The surge in telehealth utilization was startlingly fast. Though many might have predicted an increased use of virtual care in the era of social distancing, I’m not sure that anybody anticipated how quickly healthcare organizations would be able to roll out full-service telehealth platforms. In some cases, they did it all in a matter of weeks.

Our data shows that the proportion of consumers who engaged in a telehealth appointment nearly tripled in two years, from 7.8% in 2018 to 26.9% in 2020. What’s more, patients loved the new experience. Of the approximately 150,000 telehealth encounters we assessed, 92% left consumers with a positive impression.

This data tells us two things. First, healthcare organizations are capable of incredible agility when the incentives are right. And second, telehealth’s time has come.

However, whether the service has real staying power remains to be seen. While patients enjoyed their virtual care, our latest surveys show that only 27% of consumers who used telehealth intend to make it a fixture of their healthcare consumption.

All the same, a third of the market is a share that no organization can afford to neglect. Healthcare organizations should certainly put some serious thought into how to optimize their telehealth experiences.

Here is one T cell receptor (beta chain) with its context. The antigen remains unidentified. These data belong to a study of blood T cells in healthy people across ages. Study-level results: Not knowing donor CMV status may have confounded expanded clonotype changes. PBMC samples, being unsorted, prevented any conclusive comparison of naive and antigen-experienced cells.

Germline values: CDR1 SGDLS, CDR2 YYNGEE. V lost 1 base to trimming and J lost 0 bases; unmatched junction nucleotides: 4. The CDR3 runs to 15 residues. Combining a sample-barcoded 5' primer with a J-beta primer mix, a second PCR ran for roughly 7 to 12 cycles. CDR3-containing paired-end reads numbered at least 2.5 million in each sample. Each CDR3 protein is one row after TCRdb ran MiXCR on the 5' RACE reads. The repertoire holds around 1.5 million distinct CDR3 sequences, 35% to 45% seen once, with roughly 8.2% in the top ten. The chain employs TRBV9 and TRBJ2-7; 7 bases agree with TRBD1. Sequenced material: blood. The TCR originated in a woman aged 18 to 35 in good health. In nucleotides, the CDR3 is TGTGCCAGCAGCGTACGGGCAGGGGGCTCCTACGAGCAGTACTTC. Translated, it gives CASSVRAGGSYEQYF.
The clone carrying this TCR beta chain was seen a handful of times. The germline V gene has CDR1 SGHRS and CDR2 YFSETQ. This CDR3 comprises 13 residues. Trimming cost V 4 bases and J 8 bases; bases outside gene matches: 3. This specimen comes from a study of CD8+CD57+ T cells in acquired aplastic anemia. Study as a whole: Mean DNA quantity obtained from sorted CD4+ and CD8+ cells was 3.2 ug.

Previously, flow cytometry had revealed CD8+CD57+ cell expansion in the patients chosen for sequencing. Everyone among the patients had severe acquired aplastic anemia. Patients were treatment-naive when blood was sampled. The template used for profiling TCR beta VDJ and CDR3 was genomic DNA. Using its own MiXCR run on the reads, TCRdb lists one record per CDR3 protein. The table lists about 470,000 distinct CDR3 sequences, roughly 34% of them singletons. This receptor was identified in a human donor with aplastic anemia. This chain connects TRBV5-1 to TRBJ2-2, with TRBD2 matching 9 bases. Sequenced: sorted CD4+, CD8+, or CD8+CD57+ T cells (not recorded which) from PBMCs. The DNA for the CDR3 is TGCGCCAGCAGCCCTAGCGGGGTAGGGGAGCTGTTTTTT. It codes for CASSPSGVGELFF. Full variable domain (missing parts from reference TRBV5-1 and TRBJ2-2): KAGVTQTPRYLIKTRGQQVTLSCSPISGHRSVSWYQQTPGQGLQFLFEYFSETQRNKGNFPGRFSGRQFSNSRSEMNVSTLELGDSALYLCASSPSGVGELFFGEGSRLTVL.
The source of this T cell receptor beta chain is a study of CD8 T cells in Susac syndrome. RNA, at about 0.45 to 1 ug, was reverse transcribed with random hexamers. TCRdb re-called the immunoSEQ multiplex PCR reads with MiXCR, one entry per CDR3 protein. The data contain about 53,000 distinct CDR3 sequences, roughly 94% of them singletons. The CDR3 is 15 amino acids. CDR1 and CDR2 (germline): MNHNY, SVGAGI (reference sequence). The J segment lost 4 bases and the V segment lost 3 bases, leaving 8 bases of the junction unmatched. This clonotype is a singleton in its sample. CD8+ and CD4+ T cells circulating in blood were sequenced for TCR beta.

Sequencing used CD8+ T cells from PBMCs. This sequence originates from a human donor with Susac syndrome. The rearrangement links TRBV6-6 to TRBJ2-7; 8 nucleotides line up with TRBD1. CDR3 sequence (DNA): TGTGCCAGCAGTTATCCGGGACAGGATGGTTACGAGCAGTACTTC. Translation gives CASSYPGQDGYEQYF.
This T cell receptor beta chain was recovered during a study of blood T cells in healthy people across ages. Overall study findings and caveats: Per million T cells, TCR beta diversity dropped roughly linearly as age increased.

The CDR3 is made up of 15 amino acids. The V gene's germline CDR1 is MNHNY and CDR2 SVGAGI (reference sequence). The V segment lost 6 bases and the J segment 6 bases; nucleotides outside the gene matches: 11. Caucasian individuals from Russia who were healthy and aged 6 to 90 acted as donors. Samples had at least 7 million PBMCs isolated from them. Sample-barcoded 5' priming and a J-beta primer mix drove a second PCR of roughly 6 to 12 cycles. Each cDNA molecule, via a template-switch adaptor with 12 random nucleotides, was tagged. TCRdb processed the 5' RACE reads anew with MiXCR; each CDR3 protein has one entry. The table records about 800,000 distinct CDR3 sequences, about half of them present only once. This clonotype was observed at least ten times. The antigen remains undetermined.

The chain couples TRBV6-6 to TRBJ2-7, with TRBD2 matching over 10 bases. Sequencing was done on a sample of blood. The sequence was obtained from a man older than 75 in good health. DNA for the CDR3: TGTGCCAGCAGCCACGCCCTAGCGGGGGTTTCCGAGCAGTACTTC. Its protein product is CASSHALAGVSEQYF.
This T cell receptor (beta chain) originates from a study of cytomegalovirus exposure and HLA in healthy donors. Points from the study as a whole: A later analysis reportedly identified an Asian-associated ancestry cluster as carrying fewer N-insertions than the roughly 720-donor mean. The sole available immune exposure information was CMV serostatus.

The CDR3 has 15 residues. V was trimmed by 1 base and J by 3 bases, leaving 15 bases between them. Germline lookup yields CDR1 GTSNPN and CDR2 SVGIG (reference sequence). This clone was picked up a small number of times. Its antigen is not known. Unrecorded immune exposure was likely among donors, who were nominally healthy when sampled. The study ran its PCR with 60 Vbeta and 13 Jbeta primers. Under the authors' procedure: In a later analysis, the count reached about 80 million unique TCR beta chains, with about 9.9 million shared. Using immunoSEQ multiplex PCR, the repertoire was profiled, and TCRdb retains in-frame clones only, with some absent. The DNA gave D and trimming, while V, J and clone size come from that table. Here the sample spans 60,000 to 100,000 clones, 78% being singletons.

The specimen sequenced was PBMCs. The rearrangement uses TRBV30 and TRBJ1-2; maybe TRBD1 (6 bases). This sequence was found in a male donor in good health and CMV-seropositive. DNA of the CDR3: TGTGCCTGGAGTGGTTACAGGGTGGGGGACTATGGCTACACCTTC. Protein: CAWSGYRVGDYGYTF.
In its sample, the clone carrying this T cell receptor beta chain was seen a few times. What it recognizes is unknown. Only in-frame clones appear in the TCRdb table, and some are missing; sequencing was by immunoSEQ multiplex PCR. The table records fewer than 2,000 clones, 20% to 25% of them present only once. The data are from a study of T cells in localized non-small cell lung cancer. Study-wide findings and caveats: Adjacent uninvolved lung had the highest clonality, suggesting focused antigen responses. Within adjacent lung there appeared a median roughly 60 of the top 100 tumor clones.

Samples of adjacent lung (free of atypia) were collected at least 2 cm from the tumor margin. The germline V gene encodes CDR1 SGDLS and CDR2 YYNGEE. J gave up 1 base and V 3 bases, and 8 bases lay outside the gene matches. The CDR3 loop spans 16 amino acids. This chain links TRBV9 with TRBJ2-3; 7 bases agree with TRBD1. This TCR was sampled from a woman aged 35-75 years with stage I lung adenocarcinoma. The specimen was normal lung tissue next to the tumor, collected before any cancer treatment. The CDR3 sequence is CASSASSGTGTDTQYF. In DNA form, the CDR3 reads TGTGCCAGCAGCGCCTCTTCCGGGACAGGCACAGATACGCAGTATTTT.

What other digital innovations should providers focus on in 2021?

The pandemic has forced all of us to re-evaluate how we pursue human connection. While not quite as satisfying as in-person meetings, the collection of digital substitutes—video calls, messaging threads, and online meetups and classes—were powerfully sustaining during a period of widespread isolation. I, for one, am so grateful that we had these technologies available.

And I believe there’s a lesson here for healthcare organizations. Our data has long signaled that consumers are ready for a deeper connection with their healthcare providers. Digital technologies are an important way to make those connections possible.

Wearable tech, for instance, offers providers a way to more thoroughly participate in consumers’ wellness. NRC’s research has found that 36% of consumers currently own some kind of wearable health device, and that 57% of them want to share the device’s data with their healthcare providers.

However, fewer than half of providers ever ask about wearable tech–derived data. It’s a missed opportunity to get a broader perspective on patients’ well-being—and to discuss what’s on consumers’ minds.

Social media is also an important yet underutilized venue for connection with patients: 70% of consumers express an interest in getting healthcare information through social media, and 62% of consumers say that they trust the information they get from social media so long as it comes from healthcare providers.

Statistics like that should serve as reminders for healthcare leaders: consumers are extending an invitation to healthcare providers. They’re looking for partners they can trust—who will respect their autonomy, engage with their priorities, and develop a two-way relationship for the long haul.

Though these needs were eclipsed by the pandemic in 2020, leaders will do well to remember it in 2021 and beyond.